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Harmonization of Regulation of Abusive Non-Judicial Debt Collection in the European Union: Models, Benefits and Challenges

Periodic Reporting for period 1 - ECHO (Harmonization of Regulation of Abusive Non-Judicial Debt Collection in the European Union: Models, Benefits and Challenges)

Reporting period: 2019-09-01 to 2021-08-31

The overall aim of ECHO is to contribute to the improvement of the legal base and regulation of non-judicial debt collection practices (NJDC) across the European Union (EU). The project lays the foundation for a functional legal framework for NJDC, including a sufficient number of mechanisms and safeguards to monitor the activities of debt collectors to avoid abusive NJDC. NJDC designates all methods employed by a creditor for debt recovery that do not involve the judiciary or other state agents (bailiffs, sheriffs, or police officers). In other words, it is a form of private enforcement. NJDC methods are rampant in practice today in all 27 EU jurisdictions, yet they are regulated only by nine of them. Due to the absence of due process and other procedural guarantees generally offered by judicial enforcement, NJDC services are sometimes abusive. Abusive NJDC refers to debt collection practices infringing the consumer's rights to privacy, dignity, safety and health, and economic and other legal rights.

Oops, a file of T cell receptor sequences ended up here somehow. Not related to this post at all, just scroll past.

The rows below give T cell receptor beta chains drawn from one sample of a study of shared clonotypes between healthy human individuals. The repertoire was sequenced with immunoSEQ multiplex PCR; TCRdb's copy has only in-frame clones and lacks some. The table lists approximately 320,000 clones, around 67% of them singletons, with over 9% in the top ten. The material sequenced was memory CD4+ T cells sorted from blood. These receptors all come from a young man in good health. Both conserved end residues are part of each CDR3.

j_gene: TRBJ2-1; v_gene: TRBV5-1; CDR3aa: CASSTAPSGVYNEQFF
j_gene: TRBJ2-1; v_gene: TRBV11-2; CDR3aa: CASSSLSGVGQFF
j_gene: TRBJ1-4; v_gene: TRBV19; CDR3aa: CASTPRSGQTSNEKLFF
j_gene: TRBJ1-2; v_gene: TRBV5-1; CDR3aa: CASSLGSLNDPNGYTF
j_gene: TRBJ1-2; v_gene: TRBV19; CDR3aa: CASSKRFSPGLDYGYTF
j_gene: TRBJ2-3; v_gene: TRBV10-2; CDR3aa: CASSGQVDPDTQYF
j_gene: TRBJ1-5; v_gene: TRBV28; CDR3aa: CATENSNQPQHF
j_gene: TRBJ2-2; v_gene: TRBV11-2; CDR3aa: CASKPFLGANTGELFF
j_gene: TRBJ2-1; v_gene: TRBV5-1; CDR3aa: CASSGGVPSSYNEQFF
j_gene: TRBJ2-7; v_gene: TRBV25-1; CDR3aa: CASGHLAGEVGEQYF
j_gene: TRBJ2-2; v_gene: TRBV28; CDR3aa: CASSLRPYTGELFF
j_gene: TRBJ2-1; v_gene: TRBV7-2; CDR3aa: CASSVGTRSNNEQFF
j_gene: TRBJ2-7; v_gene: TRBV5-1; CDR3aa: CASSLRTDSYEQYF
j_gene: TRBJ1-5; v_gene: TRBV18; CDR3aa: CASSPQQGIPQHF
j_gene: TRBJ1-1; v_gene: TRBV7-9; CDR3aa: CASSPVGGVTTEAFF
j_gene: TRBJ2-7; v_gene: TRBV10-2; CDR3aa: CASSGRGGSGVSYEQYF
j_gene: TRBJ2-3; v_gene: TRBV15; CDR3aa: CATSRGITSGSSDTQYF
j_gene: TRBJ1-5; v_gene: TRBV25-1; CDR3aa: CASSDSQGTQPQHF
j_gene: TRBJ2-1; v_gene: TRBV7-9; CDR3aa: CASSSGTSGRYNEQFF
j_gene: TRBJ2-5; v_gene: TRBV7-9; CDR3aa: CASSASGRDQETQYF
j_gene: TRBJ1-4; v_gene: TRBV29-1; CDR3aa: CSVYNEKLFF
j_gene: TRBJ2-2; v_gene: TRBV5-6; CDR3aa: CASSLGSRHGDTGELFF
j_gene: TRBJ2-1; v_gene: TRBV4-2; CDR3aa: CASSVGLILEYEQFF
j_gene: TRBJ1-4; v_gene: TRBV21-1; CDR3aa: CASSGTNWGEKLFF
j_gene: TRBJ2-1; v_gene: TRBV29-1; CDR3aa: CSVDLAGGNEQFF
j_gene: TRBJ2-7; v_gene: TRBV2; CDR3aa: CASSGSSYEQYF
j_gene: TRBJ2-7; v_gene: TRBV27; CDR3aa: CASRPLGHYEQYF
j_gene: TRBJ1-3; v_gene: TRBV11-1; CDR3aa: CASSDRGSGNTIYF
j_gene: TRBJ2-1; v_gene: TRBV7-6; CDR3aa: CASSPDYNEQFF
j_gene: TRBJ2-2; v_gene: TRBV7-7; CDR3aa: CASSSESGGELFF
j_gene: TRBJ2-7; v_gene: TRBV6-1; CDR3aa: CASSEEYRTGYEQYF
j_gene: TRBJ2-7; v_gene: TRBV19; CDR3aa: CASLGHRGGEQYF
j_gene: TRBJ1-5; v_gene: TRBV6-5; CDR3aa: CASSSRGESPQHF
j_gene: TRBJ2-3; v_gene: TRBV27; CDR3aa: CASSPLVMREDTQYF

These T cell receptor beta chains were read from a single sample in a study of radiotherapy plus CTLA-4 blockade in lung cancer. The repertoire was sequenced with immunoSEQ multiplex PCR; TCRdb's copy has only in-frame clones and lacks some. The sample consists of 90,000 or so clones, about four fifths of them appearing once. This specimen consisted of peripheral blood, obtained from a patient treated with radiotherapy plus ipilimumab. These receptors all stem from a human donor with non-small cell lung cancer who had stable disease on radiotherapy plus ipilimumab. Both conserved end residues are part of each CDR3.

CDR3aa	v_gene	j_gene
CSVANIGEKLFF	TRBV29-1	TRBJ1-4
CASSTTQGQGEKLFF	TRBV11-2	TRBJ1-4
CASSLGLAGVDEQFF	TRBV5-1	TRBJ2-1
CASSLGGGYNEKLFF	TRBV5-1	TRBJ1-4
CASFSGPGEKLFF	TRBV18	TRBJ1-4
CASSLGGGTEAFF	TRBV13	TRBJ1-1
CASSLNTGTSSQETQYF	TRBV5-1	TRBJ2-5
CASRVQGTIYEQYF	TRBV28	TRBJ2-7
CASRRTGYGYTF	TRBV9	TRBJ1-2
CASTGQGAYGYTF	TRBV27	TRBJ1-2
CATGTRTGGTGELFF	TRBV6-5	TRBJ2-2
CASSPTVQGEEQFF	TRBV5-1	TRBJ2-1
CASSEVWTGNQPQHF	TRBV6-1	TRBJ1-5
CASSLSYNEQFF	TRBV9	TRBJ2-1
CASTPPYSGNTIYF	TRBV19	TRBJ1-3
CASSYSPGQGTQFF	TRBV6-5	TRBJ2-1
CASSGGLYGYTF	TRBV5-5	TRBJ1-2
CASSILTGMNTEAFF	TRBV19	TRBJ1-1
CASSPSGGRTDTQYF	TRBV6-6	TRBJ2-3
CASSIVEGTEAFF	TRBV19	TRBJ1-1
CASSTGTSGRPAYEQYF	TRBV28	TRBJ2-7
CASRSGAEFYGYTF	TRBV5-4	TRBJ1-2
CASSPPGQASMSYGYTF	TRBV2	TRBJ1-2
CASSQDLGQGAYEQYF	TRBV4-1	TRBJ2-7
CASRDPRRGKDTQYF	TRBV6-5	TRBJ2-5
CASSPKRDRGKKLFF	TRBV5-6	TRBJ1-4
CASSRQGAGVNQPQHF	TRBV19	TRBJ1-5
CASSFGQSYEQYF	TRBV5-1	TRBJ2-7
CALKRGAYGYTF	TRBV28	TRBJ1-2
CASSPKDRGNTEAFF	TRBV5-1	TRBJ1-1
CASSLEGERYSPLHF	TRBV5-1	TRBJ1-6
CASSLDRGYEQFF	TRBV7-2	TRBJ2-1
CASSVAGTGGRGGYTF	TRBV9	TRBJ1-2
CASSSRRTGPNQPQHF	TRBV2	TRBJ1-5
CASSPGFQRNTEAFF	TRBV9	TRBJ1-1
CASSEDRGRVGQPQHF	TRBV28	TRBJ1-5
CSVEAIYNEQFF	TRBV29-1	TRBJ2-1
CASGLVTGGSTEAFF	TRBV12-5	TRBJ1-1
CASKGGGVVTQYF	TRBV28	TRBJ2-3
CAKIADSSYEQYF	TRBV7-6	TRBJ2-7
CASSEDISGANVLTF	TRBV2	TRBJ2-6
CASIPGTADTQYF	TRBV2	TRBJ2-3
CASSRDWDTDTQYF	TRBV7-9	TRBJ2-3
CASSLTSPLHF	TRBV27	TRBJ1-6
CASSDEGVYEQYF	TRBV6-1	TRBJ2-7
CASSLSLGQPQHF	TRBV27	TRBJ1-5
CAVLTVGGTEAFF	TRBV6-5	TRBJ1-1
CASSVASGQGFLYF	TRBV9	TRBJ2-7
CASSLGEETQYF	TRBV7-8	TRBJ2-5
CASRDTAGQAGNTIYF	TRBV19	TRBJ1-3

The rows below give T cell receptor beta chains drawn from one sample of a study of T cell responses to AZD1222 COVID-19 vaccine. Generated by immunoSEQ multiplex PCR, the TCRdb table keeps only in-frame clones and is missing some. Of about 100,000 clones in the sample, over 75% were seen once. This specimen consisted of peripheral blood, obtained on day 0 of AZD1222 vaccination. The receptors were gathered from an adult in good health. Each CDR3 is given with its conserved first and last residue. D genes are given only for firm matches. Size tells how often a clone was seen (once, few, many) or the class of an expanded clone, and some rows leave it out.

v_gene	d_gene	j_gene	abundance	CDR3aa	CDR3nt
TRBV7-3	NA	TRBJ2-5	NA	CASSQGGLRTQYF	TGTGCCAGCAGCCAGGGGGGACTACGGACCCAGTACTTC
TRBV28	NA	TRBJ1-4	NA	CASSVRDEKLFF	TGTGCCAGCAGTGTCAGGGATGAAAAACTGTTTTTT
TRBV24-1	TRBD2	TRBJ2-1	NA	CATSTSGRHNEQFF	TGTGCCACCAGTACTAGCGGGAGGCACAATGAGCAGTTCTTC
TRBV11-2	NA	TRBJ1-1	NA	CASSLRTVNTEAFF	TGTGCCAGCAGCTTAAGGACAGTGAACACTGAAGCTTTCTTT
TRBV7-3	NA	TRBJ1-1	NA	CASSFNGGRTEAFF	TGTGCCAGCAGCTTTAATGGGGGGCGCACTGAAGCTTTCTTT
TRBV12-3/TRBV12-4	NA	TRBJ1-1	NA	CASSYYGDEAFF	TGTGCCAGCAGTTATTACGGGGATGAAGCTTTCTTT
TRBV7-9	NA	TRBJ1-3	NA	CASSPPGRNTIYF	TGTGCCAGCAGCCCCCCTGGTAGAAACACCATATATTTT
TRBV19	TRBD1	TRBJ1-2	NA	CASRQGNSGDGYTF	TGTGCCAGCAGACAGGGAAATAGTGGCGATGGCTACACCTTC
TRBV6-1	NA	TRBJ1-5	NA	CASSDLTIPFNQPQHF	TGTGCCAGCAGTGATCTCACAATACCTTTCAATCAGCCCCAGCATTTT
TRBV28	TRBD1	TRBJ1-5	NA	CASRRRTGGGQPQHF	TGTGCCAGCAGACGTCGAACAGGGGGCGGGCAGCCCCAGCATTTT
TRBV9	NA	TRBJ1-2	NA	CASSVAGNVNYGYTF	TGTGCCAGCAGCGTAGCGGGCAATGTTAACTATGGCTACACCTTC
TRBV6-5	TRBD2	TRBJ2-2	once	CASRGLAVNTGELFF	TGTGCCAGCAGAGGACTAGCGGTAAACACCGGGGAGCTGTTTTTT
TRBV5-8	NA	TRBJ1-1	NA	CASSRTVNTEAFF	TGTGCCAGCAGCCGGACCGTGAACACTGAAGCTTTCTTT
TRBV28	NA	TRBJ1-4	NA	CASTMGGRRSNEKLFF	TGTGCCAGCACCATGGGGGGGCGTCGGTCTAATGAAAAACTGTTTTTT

In a business-to-consumer relationship, especially in an internal market setting, NJDC is problematic for several reasons. The first is the high likelihood of abuse posed by those practicing NJDC, stemming from the absence of due process and other procedural guarantees generally offered by judicial enforcement. The second is the market size, amounting to over 450 million consumers that may be subjected to potentially abusive NJDC. The third is the cross-border context because free movement of services enables a debt collection business from one member state (MS) to engage in operations in another MS. The fourth reason is the heterogeneity and the characteristic traits of legal systems and regulatory frameworks addressing NJDC across the EU. At the individual MS level, various models and approaches stretch from developed and updated legislation to the absence of any sector-specific legislation or regulation whatsoever. This may create disruptions in the collection process (thus affecting the performance of services). It also leads to unjustified different treatment of consumer debtors (thus creating a discriminatory treatment of consumers within the EU).
Given all the above, the project is vital to society. The topic impacts not only the collection industry and consumers but also national and EU legislators or regulators, practitioners, NGOs, and policymakers, for it touches upon crucial EU prerogatives such as the proper functioning of the internal market, consumer welfare and fair competition. Moreover, the EU is currently preparing to implement the Directive on Credit Servicers, which will cause significant legislative changes at both EU and MS levels, as national legislatures will have to transpose and implement the Directive. Thus, the importance of the topic is only expected to grow in the near future.